Plasma membrane association of p63 Rho guanine nucleotide exchange factor (p63RhoGEF) is mediated by palmitoylation and is required for basal activity in cells.

Life Sciences Institute, University of Michigan, Ann Arbor, Michigan 48109-2216, USA.
Journal of Biological Chemistry (Impact Factor: 4.65). 08/2011; 286(39):34448-56. DOI: 10.1074/jbc.M111.273342
Source: PubMed

ABSTRACT Activation of G protein-coupled receptors at the cell surface leads to the activation or inhibition of intracellular effector enzymes, which include various Rho guanine nucleotide exchange factors (RhoGEFs). RhoGEFs activate small molecular weight GTPases at the plasma membrane (PM). Many of the known G protein-coupled receptor-regulated RhoGEFs are found in the cytoplasm of unstimulated cells, and PM recruitment is a critical aspect of their regulation. In contrast, p63RhoGEF, a Gα(q)-regulated RhoGEF, appears to be constitutively localized to the PM. The objective of this study was to determine the molecular basis for the localization of p63RhoGEF and the impact of its subcellular localization on its regulation by Gα(q). Herein, we show that the pleckstrin homology domain of p63RhoGEF is not involved in its PM targeting. Instead, a conserved string of cysteines (Cys-23/25/26) at the N terminus of the enzyme is palmitoylated and required for membrane localization and full basal activity in cells. Conversion of these residues to serine relocates p63RhoGEF from the PM to the cytoplasm, diminishes its basal activity, and eliminates palmitoylation. The activity of palmitoylation-deficient p63RhoGEF can be rescued by targeting to the PM by fusion with tandem phospholipase C-δ1 pleckstrin homology domains or by co-expression with wild-type Gα(q) but not with palmitoylation-deficient Gα(q). Our data suggest that p63RhoGEF is regulated chiefly through allosteric control by Gα(q), as opposed to other known Gα-regulated RhoGEFs, which are instead sequestered in the cytoplasm, perhaps because of their high basal activity.

  • [Show abstract] [Hide abstract]
    ABSTRACT: The heterotrimeric G protein Gαq is a central player in signal transduction, relaying signals from activated G-protein-coupled receptors (GPCRs) to effectors and other proteins to elicit changes in intracellular Ca(2+), the actin cytoskeleton, and gene transcription. Gαq functions at the intracellular surface of the plasma membrane, as do its best-characterized targets, phospholipase C-β, p63RhoGEF, and GPCR kinase 2 (GRK2). Recent insights into the structure and function of these signaling complexes reveal several recurring themes, including complex multivalent interactions between Gαq, its protein target, and the membrane, that are likely essential for allosteric control and maximum efficiency in signal transduction. Thus, the plasma membrane is not only a source of substrates but also a key player in the scaffolding of Gαq-dependent signaling pathways.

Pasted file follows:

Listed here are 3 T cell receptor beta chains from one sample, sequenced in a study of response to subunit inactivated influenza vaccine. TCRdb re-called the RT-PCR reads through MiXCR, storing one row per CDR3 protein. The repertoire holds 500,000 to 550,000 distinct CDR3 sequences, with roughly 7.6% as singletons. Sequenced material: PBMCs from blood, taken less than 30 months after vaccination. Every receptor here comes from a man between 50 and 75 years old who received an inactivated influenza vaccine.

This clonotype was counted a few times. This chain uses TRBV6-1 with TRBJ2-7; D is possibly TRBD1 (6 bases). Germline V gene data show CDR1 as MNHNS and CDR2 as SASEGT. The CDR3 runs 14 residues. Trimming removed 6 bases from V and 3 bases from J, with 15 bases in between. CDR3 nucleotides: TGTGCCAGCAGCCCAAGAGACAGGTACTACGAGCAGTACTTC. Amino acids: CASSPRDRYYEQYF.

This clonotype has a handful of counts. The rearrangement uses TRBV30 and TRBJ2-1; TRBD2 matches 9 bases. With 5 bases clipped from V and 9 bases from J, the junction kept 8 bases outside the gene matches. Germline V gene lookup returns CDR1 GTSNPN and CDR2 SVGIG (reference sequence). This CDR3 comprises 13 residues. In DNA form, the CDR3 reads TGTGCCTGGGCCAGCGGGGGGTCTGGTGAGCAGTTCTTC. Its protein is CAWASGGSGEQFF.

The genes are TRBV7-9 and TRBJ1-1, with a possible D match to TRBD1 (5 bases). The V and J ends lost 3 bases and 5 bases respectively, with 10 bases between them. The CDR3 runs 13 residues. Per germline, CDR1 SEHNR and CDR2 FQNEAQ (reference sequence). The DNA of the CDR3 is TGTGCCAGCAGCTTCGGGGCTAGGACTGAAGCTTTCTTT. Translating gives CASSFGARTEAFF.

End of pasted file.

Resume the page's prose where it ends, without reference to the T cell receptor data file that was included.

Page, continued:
Trends in Pharmacological Sciences 11/2013; · 9.25 Impact Factor
  • Source
    [Show abstract] [Hide abstract]
    ABSTRACT: The p63RhoGEF and GEFT proteins are encoded by the same gene and both members of the Dbl family of guanine nucleotide exchange factors. These proteins can be activated by the heterotrimeric G-protein subunit Gαq. We show that p63RhoGEF is located at the plasma membrane, whereas GEFT is confined to the cytoplasm. Live-cell imaging studies yielded quantitative information on diffusion coefficients, association rates and encounter times of GEFT and p63RhoGEF. Calcium signaling was examined as a measure of the signal transmission, revealing more efficient signaling through the membrane-associated p63RhoGEF. A rapamycin dependent recruitment system was used to dynamically alter the subcellular location and concentration of GEFT, showing efficient signaling through GEFT only upon membrane recruitment. Together, our results show efficient signal transmission through membrane located effectors, and highlight a role for increased concentration rather than increased encounter times due to membrane localization in the Gαq mediated pathways to p63RhoGEF and PLCβ.
    Scientific Reports 07/2013; 3:2284. · 5.08 Impact Factor
  • [Show abstract] [Hide abstract]
    ABSTRACT: The lysophospholipids sphingosine 1-phosphate (S1P) and lysophosphatidic acid (LPA) signal through G-protein coupled receptors (GPCRs) which couple to multiple G-proteins and their effectors. These GPCRs are quite efficacious in coupling to the Gα(12/13) family of G-proteins, which stimulate guanine nucleotide exchange factors (GEFs) for RhoA. Activated RhoA subsequently regulates downstream enzymes that transduce signals which affect the actin cytoskeleton, gene expression, cell proliferation and cell survival. Remarkably many of the enzymes regulated downstream of RhoA either use phospholipids as substrates (e.g. phospholipase D, phospholipase C-epsilon, PTEN, PI3 kinase) or are regulated by phospholipid products (e.g. protein kinase D, Akt). Thus lysophospholipids signal from outside of the cell and control phospholipid signaling processes within the cell that they target. Here we review evidence suggesting an integrative role for RhoA in responding to lysophospholipids upregulated in the pathophysiological environment, and in transducing this signal to cellular responses through effects on phospholipid regulatory or phospholipid regulated enzymes. This article is part of a Special Issue entitled Advances in Lysophospholipid Research.
    Biochimica et Biophysica Acta 09/2012; · 4.66 Impact Factor